TORONTO — In the years immediately following World War II, America was gripped by what has come to be called the “Red Scare,” the belief that communists had infiltrated both the U.S. government at the highest levels — and Hollywood.
An investigation of high-profile filmmakers, writers and actors led to the not-so-unofficial establishment of the “Blacklist.” That amounted to admitted or suspected members of the Communist Party being banned from working in the movie business.
One of the best known and highest paid victims of the blacklisting was Dalton Trumbo, who had gained fame for writing such screenplays as “Kitty Foyle” and “Thirty Seconds Over Tokyo.” Shunned by the studios, he eventually re-emerged and wrote (sometimes under a pseudonym) “Roman Holiday,” “Exodus” “Spartacus” and “The Brave One.”
In “Trumbo” (opening Friday), Bryan Cranston plays the title role, in a performance already is stirring award buzz for the actor.
In an interview, Cranston reflected on how the scary times of the 1950s — when Trumbo’s refusal to testify before the House Un-American Activities Committee led him to be imprisoned — has relevance today.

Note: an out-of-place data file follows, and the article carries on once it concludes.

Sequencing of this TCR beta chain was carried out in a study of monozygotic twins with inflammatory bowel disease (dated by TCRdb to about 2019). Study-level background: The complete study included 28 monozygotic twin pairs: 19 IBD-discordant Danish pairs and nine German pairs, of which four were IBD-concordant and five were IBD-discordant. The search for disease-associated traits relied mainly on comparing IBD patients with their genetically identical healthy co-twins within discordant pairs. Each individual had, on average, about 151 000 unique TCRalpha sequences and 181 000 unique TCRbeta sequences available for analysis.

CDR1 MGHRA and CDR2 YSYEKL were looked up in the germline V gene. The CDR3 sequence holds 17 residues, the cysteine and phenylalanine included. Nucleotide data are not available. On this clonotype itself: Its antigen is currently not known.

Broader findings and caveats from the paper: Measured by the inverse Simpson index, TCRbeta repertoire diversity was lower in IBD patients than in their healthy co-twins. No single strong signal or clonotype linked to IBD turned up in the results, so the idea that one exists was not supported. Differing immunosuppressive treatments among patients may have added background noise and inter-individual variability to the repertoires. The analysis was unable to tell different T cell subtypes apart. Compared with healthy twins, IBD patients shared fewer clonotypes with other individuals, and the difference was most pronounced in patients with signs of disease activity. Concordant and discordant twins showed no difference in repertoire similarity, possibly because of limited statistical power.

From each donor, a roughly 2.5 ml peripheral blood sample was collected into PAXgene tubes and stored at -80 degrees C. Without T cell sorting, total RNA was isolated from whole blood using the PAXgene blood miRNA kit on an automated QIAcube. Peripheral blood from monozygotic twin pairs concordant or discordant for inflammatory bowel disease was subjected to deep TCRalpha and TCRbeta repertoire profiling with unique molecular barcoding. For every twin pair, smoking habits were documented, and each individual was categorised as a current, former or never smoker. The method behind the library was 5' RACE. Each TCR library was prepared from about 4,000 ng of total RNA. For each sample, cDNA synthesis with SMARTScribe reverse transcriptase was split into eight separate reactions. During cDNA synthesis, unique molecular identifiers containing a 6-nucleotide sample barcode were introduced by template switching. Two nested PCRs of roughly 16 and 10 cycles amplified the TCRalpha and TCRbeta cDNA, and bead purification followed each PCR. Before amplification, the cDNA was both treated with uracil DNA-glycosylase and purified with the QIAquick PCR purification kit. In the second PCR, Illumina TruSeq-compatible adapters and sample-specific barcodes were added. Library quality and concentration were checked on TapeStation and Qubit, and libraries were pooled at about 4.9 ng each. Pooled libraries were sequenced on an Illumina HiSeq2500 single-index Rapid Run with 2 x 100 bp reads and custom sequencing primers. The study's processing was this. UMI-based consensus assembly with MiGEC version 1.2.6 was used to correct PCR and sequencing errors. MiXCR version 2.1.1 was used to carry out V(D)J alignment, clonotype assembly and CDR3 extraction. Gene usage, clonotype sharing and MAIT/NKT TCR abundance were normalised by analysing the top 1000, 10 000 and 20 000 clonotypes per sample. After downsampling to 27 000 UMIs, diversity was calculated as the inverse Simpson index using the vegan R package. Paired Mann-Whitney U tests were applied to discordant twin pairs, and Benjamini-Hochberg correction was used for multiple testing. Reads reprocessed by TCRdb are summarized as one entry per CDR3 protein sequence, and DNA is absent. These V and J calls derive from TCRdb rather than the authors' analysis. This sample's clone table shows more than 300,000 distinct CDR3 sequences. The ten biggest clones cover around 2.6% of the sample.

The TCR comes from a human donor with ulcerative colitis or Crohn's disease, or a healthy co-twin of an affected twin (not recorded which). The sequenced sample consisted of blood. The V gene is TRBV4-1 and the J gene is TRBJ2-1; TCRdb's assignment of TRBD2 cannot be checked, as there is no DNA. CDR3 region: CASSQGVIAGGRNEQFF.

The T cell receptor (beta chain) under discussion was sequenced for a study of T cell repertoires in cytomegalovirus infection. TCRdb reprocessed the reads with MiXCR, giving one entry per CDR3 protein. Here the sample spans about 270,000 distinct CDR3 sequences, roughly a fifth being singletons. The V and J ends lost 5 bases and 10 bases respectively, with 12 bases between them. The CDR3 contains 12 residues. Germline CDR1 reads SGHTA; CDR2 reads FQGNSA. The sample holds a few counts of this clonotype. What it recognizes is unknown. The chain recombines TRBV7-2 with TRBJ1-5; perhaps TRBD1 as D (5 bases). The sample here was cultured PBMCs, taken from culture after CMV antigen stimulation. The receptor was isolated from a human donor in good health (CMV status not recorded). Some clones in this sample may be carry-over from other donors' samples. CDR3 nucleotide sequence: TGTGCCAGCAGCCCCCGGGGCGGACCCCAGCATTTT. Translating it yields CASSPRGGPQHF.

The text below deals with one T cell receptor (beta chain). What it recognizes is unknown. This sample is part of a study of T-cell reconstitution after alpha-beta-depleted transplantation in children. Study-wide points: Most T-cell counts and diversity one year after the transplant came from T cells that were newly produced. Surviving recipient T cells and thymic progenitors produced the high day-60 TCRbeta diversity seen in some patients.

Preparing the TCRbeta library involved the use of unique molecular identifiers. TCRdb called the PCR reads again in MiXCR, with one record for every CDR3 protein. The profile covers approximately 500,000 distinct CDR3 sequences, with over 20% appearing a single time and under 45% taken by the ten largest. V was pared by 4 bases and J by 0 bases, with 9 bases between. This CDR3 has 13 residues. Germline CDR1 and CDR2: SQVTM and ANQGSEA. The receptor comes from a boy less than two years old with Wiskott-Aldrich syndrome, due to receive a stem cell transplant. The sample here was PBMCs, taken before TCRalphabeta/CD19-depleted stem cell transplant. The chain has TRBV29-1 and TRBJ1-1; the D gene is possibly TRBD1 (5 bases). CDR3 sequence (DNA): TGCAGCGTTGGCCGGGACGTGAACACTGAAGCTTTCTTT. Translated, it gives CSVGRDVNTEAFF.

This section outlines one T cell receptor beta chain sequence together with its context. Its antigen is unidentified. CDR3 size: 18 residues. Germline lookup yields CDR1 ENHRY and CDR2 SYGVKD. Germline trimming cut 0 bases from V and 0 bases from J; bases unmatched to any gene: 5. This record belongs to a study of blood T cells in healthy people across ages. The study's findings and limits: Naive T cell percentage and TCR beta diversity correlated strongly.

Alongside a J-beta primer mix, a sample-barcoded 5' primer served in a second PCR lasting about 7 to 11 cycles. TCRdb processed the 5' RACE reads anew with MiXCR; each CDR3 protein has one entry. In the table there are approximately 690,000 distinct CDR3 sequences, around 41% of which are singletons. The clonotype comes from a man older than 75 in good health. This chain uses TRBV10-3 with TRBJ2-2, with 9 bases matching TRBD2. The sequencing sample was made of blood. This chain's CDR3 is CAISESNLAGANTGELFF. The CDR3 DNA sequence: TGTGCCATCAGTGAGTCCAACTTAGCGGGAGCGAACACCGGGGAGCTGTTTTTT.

“It was a dark time in American history back then, but it has universal appeal to what’s happening today. Back then we saw First Amendment rights set aside, and the overreach of power from the House Un-American Activities Committee and the McCarthy hearings.
“To demand that a citizen of the United States — under the threat of imprisonment — had to answer questions like, ‘Were you ever a member of a certain party? Who did you vote for? Who are you seeing? What is your religion?’ — all that is none of anyone’s business.
“The whole foundation of our country is based on those freedoms, and they were temporarily discarded.
“But now those challenges to our freedoms seem to be recycling back up. Look at the NSA and their blanket ability to wiretap. It’s just not right.”
Cranston recognizes that we do live in new and very dangerous times. “We do need to be concerned about security and that has to be paramount. But you cannot just ignore the freedoms the forefathers fought for.”
In the film, Cranston has some great moments going head-to-head with Helen Mirren, who plays the powerful Hollywood gossip columnist Hedda Hopper, a leading advocate for the Blacklist.
As Cranston explained, “Hedda Hopper was an extreme right-wing person, but I think she was true to her beliefs, as was another noted archconservative, John Wayne, who we also see in the film.
“This highlights the real story of Trumbo the man. The point is, even though you may agree or disagree with either side, we all have the right to say it.
“As Trumbo says in the film, ‘We all have the right to be wrong.’ “